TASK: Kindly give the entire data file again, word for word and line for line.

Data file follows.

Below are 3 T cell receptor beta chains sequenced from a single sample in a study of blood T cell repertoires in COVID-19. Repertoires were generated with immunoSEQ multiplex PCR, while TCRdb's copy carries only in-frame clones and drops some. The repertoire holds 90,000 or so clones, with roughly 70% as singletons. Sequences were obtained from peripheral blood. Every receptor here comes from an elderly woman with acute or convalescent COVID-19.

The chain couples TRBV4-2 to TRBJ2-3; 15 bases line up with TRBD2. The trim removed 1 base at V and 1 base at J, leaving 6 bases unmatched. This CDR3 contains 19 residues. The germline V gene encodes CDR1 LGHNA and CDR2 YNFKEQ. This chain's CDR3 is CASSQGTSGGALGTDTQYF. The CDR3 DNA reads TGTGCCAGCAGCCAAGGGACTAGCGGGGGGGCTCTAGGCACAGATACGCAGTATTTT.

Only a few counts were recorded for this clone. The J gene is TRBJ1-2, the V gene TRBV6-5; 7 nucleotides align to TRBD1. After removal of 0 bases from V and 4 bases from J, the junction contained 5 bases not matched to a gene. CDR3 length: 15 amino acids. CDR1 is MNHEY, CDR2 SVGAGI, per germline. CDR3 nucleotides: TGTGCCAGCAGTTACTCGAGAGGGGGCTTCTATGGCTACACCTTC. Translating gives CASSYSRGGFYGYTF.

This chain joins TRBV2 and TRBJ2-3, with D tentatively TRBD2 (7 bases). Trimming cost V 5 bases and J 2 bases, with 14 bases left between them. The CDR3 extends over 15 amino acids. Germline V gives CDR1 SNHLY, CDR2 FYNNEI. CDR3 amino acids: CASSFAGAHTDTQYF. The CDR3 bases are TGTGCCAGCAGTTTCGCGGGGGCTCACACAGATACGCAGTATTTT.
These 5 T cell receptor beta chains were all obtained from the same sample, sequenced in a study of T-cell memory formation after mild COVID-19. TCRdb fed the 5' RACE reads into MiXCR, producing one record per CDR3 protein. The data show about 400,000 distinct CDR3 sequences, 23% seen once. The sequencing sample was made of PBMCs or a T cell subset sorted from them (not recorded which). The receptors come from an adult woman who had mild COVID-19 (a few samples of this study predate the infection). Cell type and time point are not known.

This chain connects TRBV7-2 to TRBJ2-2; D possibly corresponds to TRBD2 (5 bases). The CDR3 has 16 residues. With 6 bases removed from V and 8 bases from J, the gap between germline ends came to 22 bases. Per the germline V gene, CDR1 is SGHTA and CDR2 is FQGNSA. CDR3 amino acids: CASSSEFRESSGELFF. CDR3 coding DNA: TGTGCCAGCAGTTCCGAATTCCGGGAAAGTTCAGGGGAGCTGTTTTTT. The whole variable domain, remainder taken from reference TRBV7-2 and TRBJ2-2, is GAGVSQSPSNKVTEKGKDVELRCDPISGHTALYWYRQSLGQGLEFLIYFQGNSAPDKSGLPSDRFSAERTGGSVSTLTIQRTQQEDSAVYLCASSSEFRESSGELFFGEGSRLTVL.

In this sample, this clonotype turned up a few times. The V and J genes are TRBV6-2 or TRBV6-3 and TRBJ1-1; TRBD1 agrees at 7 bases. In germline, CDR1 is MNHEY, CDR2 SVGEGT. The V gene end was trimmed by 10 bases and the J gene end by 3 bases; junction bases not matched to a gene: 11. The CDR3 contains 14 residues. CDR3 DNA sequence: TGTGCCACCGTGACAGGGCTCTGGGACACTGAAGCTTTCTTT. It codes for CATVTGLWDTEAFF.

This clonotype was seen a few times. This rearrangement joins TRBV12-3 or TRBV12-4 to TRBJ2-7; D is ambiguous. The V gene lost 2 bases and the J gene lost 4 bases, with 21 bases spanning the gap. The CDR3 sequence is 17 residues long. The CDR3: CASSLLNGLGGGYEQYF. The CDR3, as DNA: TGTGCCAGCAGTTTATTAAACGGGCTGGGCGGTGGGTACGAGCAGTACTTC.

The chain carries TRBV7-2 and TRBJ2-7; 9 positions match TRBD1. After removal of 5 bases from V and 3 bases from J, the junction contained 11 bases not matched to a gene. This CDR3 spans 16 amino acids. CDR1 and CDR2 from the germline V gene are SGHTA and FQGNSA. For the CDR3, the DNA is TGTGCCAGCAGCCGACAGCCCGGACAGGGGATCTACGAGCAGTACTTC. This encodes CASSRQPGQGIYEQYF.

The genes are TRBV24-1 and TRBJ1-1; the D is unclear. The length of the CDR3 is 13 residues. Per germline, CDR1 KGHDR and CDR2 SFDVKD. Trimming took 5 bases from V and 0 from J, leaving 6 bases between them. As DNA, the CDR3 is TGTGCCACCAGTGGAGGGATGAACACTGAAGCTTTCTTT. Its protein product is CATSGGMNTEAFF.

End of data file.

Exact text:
Below are 3 T cell receptor beta chains sequenced from a single sample in a study of blood T cell repertoires in COVID-19. Repertoires were generated with immunoSEQ multiplex PCR, while TCRdb's copy carries only in-frame clones and drops some. The repertoire holds 90,000 or so clones, with roughly 70% as singletons. Sequences were obtained from peripheral blood. Every receptor here comes from an elderly woman with acute or convalescent COVID-19.

The chain couples TRBV4-2 to TRBJ2-3; 15 bases line up with TRBD2. The trim removed 1 base at V and 1 base at J, leaving 6 bases unmatched. This CDR3 contains 19 residues. The germline V gene encodes CDR1 LGHNA and CDR2 YNFKEQ. This chain's CDR3 is CASSQGTSGGALGTDTQYF. The CDR3 DNA reads TGTGCCAGCAGCCAAGGGACTAGCGGGGGGGCTCTAGGCACAGATACGCAGTATTTT.

Only a few counts were recorded for this clone. The J gene is TRBJ1-2, the V gene TRBV6-5; 7 nucleotides align to TRBD1. After removal of 0 bases from V and 4 bases from J, the junction contained 5 bases not matched to a gene. CDR3 length: 15 amino acids. CDR1 is MNHEY, CDR2 SVGAGI, per germline. CDR3 nucleotides: TGTGCCAGCAGTTACTCGAGAGGGGGCTTCTATGGCTACACCTTC. Translating gives CASSYSRGGFYGYTF.

This chain joins TRBV2 and TRBJ2-3, with D tentatively TRBD2 (7 bases). Trimming cost V 5 bases and J 2 bases, with 14 bases left between them. The CDR3 extends over 15 amino acids. Germline V gives CDR1 SNHLY, CDR2 FYNNEI. CDR3 amino acids: CASSFAGAHTDTQYF. The CDR3 bases are TGTGCCAGCAGTTTCGCGGGGGCTCACACAGATACGCAGTATTTT.
These 5 T cell receptor beta chains were all obtained from the same sample, sequenced in a study of T-cell memory formation after mild COVID-19. TCRdb fed the 5' RACE reads into MiXCR, producing one record per CDR3 protein. The data show about 400,000 distinct CDR3 sequences, 23% seen once. The sequencing sample was made of PBMCs or a T cell subset sorted from them (not recorded which). The receptors come from an adult woman who had mild COVID-19 (a few samples of this study predate the infection). Cell type and time point are not known.

This chain connects TRBV7-2 to TRBJ2-2; D possibly corresponds to TRBD2 (5 bases). The CDR3 has 16 residues. With 6 bases removed from V and 8 bases from J, the gap between germline ends came to 22 bases. Per the germline V gene, CDR1 is SGHTA and CDR2 is FQGNSA. CDR3 amino acids: CASSSEFRESSGELFF. CDR3 coding DNA: TGTGCCAGCAGTTCCGAATTCCGGGAAAGTTCAGGGGAGCTGTTTTTT. The whole variable domain, remainder taken from reference TRBV7-2 and TRBJ2-2, is GAGVSQSPSNKVTEKGKDVELRCDPISGHTALYWYRQSLGQGLEFLIYFQGNSAPDKSGLPSDRFSAERTGGSVSTLTIQRTQQEDSAVYLCASSSEFRESSGELFFGEGSRLTVL.

In this sample, this clonotype turned up a few times. The V and J genes are TRBV6-2 or TRBV6-3 and TRBJ1-1; TRBD1 agrees at 7 bases. In germline, CDR1 is MNHEY, CDR2 SVGEGT. The V gene end was trimmed by 10 bases and the J gene end by 3 bases; junction bases not matched to a gene: 11. The CDR3 contains 14 residues. CDR3 DNA sequence: TGTGCCACCGTGACAGGGCTCTGGGACACTGAAGCTTTCTTT. It codes for CATVTGLWDTEAFF.

This clonotype was seen a few times. This rearrangement joins TRBV12-3 or TRBV12-4 to TRBJ2-7; D is ambiguous. The V gene lost 2 bases and the J gene lost 4 bases, with 21 bases spanning the gap. The CDR3 sequence is 17 residues long. The CDR3: CASSLLNGLGGGYEQYF. The CDR3, as DNA: TGTGCCAGCAGTTTATTAAACGGGCTGGGCGGTGGGTACGAGCAGTACTTC.

The chain carries TRBV7-2 and TRBJ2-7; 9 positions match TRBD1. After removal of 5 bases from V and 3 bases from J, the junction contained 11 bases not matched to a gene. This CDR3 spans 16 amino acids. CDR1 and CDR2 from the germline V gene are SGHTA and FQGNSA. For the CDR3, the DNA is TGTGCCAGCAGCCGACAGCCCGGACAGGGGATCTACGAGCAGTACTTC. This encodes CASSRQPGQGIYEQYF.

The genes are TRBV24-1 and TRBJ1-1; the D is unclear. The length of the CDR3 is 13 residues. Per germline, CDR1 KGHDR and CDR2 SFDVKD. Trimming took 5 bases from V and 0 from J, leaving 6 bases between them. As DNA, the CDR3 is TGTGCCACCAGTGGAGGGATGAACACTGAAGCTTTCTTT. Its protein product is CATSGGMNTEAFF.